Our healthcare team can, depending on their specialty, provide information on any aspect related to the illness in question. It is part of their work and palliative care in general to give you this information either in conversation or in writing.
If you need any more information we are here to help you with your questions. The doctor treating the patient can also give you this information, and you can also ask them for more help in understanding an illness and treatment.
Apart from the help provided by our health-care and our volunteer teams you may need additional help from other providers such as the Help at Home service or from paid caregivers.
We often concentrate on caring for others and fail to look after our own health. Your health is important, so try to make sure that you have a healthy diet, and ask for help from “Galilee” or a health professional if you are suffering problems with sleep.
The Centre’s physiotherapist and nurses can show you techniques for correctly moving an invalid in order to avoid injury. They can also provide you with the special equipment you may need.
- Find the right people to talk to and support you
- Take a short break from your caring responsibilities for a few hours, or for a weekend or more, depending on your needs. “Galilee” can look after your loved one while you take a break.
Looking after someone is not easy and it can often make you feel exhausted and disheartened. It can help to talk to someone about how your caring responsibilities affect you and your life. Having someone you trust and with whom you can share your thoughts and feelings can help alleviate your worries and concerns. That person might be a relative or a good friend or you might prefer to speak to someone outside your circle of family and friends, such as the social workers, psychologist, other health professionals or volunteers in the “Galilee” team.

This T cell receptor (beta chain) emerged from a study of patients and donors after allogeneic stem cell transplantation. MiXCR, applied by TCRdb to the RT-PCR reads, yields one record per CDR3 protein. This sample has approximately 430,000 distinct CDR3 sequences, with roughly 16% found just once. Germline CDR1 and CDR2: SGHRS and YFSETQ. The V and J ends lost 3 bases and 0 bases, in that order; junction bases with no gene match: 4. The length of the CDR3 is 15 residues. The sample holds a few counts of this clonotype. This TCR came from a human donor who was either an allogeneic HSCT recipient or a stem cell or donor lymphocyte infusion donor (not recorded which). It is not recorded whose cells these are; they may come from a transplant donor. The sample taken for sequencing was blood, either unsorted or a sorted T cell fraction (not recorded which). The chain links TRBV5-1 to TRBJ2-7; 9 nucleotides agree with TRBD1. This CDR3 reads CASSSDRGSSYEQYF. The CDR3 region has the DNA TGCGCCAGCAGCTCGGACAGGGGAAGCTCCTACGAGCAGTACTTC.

It is also important to continue to do those things that you enjoy and help you relax. Try to find time to see your friends for your social life.
A serious illness might create difficulties and tensions in family relationships and friendships or bring them to the surface. Some subjects might be difficult for the family to talk about. Our psychologist and social workers, as well as other health professionals in our team, can spend time with you, with the patient and with other members of the family to help you deal with these problems.